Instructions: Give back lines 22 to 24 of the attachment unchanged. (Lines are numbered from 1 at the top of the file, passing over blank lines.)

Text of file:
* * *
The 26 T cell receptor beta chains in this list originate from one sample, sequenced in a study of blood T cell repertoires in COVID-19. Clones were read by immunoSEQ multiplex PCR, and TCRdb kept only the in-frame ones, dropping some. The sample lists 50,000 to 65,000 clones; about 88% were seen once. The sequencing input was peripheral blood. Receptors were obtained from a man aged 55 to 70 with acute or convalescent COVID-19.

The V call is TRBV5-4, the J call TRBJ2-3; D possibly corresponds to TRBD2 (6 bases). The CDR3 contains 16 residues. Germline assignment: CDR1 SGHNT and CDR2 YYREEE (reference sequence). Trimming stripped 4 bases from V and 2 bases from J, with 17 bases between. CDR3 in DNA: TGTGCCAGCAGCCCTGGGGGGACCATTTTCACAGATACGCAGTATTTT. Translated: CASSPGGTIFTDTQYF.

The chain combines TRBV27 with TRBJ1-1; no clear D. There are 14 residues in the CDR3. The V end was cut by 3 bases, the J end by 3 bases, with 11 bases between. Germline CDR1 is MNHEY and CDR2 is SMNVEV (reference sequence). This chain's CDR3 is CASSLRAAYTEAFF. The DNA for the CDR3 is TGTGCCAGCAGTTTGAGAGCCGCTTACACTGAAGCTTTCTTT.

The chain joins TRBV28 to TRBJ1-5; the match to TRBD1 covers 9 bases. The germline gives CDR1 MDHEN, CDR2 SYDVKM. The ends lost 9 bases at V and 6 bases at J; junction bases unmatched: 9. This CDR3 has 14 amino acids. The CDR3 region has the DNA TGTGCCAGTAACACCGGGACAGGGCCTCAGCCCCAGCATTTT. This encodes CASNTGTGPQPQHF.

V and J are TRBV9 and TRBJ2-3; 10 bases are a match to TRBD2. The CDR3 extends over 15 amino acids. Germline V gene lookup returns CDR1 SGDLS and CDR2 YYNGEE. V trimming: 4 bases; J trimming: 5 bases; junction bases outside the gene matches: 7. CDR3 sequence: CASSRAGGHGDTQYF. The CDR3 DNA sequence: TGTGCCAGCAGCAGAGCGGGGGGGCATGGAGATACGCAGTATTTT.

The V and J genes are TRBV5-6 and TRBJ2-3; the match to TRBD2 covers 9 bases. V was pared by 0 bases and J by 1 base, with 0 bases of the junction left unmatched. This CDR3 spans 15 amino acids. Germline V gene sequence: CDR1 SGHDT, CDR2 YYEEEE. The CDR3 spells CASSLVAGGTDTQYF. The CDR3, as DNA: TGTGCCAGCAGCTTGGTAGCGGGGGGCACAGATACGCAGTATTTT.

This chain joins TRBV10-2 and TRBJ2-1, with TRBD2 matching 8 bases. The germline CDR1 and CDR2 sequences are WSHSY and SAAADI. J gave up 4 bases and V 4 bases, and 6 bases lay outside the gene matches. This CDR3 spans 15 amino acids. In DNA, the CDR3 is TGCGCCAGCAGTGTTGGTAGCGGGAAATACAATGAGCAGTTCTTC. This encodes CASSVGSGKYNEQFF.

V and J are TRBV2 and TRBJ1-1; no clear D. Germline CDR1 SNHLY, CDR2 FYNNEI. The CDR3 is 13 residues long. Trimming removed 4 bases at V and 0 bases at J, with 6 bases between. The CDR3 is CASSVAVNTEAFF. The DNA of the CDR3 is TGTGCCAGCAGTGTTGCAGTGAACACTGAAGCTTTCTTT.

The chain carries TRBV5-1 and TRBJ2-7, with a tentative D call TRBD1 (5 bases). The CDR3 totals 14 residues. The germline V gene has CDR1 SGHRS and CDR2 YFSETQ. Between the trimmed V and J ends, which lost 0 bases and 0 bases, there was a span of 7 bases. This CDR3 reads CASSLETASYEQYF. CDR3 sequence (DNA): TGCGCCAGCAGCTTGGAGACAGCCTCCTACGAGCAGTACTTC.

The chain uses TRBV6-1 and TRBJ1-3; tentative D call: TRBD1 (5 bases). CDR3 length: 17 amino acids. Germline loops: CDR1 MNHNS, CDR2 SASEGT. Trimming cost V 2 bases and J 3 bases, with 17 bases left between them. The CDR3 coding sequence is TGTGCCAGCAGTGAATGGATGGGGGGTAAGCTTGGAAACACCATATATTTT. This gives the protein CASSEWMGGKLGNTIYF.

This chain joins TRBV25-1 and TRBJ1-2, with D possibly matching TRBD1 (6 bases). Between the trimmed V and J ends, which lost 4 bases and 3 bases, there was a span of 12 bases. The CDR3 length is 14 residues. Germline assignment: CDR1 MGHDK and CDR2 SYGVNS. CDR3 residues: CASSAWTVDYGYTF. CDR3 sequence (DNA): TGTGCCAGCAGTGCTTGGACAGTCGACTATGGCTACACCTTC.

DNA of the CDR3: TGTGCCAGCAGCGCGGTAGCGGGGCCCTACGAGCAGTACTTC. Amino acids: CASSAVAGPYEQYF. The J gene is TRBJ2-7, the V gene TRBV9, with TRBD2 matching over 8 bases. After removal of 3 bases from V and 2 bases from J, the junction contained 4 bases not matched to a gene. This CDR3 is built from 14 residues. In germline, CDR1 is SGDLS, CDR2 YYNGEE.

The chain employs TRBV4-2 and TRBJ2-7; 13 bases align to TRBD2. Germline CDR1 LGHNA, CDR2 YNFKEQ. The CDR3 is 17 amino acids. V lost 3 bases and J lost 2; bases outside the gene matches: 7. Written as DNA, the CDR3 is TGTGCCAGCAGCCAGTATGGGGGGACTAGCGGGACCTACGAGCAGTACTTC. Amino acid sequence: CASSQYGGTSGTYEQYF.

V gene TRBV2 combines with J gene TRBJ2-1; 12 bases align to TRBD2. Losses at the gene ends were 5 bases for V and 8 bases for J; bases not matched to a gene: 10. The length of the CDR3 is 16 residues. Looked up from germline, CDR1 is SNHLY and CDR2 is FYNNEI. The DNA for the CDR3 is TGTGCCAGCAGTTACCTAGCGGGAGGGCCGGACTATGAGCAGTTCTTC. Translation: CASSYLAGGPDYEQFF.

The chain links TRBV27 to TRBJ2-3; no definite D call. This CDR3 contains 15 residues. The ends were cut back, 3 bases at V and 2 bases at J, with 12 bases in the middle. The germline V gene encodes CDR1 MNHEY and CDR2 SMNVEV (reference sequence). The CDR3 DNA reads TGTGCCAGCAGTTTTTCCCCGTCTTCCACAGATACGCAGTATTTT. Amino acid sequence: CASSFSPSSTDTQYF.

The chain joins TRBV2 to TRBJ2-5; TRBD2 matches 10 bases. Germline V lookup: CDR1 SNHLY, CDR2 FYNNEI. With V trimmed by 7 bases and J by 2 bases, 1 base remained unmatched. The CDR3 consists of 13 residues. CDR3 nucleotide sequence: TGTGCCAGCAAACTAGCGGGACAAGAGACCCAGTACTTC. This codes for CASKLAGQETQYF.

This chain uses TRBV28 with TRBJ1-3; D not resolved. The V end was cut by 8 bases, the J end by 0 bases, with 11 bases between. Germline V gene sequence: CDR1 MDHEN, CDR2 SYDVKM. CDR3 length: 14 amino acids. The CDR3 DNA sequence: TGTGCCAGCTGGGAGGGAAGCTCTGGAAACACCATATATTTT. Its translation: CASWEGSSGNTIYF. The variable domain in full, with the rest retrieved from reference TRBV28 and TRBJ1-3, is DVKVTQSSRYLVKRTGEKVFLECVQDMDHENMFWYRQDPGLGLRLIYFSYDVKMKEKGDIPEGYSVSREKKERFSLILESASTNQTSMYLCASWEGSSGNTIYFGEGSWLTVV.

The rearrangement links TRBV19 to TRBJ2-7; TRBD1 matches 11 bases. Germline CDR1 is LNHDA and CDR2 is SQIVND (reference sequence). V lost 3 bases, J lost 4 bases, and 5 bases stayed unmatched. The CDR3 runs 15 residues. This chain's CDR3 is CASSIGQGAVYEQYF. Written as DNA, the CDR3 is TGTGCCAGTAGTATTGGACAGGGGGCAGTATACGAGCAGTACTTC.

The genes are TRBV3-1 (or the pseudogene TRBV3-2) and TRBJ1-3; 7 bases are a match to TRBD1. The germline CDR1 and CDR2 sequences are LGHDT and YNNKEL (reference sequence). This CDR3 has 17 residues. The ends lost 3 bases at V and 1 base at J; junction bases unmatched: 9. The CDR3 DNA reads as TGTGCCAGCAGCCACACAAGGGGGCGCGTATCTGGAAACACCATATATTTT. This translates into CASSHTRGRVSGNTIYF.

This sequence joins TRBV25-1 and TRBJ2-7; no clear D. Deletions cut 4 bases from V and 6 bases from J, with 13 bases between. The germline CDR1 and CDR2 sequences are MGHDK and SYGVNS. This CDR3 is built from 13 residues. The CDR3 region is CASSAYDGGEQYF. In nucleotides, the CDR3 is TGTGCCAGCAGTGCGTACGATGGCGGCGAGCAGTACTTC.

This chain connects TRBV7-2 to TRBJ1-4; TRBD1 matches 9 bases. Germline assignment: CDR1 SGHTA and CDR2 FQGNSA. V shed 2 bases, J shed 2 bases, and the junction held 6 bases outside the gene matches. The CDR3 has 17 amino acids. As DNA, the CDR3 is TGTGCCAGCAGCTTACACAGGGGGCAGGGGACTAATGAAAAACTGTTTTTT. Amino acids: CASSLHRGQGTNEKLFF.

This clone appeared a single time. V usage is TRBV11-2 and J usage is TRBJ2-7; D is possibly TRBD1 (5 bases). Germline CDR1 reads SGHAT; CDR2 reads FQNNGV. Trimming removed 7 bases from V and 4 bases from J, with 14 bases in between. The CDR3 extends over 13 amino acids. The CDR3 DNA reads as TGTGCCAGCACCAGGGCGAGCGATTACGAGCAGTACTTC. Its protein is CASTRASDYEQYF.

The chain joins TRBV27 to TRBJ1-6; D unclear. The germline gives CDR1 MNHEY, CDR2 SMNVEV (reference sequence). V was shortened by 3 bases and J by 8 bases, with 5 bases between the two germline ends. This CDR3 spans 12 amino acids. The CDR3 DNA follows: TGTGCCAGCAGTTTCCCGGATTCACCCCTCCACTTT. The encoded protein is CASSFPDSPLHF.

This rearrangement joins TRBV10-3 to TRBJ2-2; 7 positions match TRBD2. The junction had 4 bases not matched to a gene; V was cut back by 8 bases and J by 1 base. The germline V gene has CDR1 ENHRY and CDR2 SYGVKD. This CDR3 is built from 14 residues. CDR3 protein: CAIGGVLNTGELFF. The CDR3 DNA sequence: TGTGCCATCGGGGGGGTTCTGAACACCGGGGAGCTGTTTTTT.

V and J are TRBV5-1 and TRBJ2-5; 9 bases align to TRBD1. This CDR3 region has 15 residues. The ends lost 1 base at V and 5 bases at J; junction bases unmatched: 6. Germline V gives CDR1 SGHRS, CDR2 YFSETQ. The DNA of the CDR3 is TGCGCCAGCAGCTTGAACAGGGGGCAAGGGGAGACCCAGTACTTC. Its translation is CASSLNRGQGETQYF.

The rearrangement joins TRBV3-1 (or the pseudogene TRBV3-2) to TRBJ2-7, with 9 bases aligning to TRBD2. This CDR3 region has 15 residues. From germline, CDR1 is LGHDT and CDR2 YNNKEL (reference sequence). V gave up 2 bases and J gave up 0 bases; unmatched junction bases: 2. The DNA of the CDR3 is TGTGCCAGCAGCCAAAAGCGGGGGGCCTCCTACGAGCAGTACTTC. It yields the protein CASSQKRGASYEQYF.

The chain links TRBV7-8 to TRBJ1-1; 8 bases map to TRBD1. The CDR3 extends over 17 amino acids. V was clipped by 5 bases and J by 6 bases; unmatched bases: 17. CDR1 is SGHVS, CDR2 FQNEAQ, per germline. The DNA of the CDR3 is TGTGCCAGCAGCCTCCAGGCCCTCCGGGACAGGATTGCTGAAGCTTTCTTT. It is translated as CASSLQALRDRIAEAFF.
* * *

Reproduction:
This clone appeared a single time. V usage is TRBV11-2 and J usage is TRBJ2-7; D is possibly TRBD1 (5 bases). Germline CDR1 reads SGHAT; CDR2 reads FQNNGV. Trimming removed 7 bases from V and 4 bases from J, with 14 bases in between. The CDR3 extends over 13 amino acids. The CDR3 DNA reads as TGTGCCAGCACCAGGGCGAGCGATTACGAGCAGTACTTC. Its protein is CASTRASDYEQYF.

The chain joins TRBV27 to TRBJ1-6; D unclear. The germline gives CDR1 MNHEY, CDR2 SMNVEV (reference sequence). V was shortened by 3 bases and J by 8 bases, with 5 bases between the two germline ends. This CDR3 spans 12 amino acids. The CDR3 DNA follows: TGTGCCAGCAGTTTCCCGGATTCACCCCTCCACTTT. The encoded protein is CASSFPDSPLHF.

This rearrangement joins TRBV10-3 to TRBJ2-2; 7 positions match TRBD2. The junction had 4 bases not matched to a gene; V was cut back by 8 bases and J by 1 base. The germline V gene has CDR1 ENHRY and CDR2 SYGVKD. This CDR3 is built from 14 residues. CDR3 protein: CAIGGVLNTGELFF. The CDR3 DNA sequence: TGTGCCATCGGGGGGGTTCTGAACACCGGGGAGCTGTTTTTT.